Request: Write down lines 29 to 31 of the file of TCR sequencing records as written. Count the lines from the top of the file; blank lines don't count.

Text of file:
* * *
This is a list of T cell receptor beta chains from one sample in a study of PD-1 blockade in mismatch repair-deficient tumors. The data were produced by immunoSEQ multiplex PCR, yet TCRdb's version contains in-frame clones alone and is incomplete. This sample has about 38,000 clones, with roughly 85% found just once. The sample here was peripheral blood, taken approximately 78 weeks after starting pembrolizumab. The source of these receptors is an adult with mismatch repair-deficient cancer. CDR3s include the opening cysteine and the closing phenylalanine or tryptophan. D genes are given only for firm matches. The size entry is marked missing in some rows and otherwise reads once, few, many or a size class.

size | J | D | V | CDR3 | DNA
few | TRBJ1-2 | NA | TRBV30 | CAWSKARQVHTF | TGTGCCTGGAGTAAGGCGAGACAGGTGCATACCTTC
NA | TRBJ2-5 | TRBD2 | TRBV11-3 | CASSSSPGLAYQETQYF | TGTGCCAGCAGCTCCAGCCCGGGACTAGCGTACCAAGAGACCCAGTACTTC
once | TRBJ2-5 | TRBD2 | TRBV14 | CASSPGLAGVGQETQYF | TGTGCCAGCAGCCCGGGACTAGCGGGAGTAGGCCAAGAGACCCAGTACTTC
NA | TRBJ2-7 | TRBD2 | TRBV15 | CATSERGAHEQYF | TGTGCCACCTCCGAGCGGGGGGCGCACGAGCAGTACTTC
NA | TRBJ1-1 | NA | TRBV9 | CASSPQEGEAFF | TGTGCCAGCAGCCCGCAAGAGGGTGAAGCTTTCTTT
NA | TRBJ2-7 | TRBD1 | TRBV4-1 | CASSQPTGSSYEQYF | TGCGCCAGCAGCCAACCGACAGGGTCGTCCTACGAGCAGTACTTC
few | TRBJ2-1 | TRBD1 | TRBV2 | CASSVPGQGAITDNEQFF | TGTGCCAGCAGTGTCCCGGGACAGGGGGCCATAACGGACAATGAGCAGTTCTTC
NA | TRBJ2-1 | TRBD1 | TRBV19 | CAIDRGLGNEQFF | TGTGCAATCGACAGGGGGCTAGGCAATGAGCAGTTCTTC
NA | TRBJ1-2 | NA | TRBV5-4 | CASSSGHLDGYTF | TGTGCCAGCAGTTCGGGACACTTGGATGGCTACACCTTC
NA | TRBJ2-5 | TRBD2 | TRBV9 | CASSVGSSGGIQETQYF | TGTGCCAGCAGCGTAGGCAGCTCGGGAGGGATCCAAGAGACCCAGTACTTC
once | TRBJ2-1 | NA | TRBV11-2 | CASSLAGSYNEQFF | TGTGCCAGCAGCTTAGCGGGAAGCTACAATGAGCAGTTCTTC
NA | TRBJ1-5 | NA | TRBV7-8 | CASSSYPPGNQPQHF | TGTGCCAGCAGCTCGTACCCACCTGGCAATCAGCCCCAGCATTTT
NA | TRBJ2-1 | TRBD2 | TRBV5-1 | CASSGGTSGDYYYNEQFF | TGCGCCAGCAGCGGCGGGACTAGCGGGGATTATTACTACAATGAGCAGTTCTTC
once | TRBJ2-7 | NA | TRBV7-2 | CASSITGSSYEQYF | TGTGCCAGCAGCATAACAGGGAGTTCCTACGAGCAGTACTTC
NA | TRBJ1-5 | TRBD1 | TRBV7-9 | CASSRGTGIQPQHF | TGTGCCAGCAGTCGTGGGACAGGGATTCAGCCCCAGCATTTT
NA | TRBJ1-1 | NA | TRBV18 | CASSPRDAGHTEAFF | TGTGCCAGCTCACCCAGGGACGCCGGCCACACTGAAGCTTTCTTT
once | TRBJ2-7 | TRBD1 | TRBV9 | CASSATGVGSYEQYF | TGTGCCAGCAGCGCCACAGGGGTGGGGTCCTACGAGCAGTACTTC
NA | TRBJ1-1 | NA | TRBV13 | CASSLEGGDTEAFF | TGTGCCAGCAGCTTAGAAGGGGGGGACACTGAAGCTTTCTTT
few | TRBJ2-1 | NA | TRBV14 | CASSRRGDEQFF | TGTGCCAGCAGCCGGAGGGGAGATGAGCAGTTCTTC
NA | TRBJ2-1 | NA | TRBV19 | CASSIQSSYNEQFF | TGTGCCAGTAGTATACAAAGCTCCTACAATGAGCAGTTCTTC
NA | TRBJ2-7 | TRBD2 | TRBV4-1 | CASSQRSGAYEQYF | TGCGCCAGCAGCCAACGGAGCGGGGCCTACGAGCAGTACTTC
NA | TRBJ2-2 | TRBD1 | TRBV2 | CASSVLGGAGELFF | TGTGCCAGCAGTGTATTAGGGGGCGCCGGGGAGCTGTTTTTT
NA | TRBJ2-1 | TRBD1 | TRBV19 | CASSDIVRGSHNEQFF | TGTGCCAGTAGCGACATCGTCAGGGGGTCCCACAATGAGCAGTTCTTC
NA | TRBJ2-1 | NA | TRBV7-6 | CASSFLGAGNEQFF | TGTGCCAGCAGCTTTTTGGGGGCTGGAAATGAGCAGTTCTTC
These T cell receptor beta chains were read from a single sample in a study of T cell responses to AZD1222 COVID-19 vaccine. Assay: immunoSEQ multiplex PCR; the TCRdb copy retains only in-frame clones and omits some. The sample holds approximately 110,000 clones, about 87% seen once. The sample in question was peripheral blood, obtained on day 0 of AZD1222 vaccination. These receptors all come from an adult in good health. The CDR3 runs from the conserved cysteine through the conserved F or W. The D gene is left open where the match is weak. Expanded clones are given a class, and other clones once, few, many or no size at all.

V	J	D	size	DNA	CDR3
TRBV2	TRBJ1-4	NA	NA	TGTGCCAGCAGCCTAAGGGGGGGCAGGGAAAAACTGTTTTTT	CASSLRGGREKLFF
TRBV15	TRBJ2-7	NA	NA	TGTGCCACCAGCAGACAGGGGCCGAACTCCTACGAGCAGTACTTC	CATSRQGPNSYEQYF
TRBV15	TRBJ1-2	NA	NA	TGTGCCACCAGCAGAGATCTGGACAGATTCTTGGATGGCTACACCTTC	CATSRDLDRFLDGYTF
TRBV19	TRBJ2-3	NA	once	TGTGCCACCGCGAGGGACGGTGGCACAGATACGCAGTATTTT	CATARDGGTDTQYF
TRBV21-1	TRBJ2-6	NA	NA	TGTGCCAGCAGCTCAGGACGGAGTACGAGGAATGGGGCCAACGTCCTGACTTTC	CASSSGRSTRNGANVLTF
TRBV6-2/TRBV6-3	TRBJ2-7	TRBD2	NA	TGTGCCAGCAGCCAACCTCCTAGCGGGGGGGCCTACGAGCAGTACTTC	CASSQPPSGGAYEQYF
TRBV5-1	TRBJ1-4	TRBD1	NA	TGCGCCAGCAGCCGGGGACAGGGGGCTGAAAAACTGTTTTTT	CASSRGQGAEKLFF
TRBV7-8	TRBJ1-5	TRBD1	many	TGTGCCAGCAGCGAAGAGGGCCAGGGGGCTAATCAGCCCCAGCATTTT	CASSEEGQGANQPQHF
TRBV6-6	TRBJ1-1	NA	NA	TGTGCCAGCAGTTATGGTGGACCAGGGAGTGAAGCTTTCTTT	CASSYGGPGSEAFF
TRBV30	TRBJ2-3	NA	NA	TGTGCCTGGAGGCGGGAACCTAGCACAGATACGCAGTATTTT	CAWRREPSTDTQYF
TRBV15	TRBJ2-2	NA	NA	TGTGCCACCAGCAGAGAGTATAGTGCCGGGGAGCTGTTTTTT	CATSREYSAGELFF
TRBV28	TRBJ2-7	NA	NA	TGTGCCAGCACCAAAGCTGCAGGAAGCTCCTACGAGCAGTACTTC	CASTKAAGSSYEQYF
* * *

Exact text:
TRBV2	TRBJ1-4	NA	NA	TGTGCCAGCAGCCTAAGGGGGGGCAGGGAAAAACTGTTTTTT	CASSLRGGREKLFF
TRBV15	TRBJ2-7	NA	NA	TGTGCCACCAGCAGACAGGGGCCGAACTCCTACGAGCAGTACTTC	CATSRQGPNSYEQYF
TRBV15	TRBJ1-2	NA	NA	TGTGCCACCAGCAGAGATCTGGACAGATTCTTGGATGGCTACACCTTC	CATSRDLDRFLDGYTF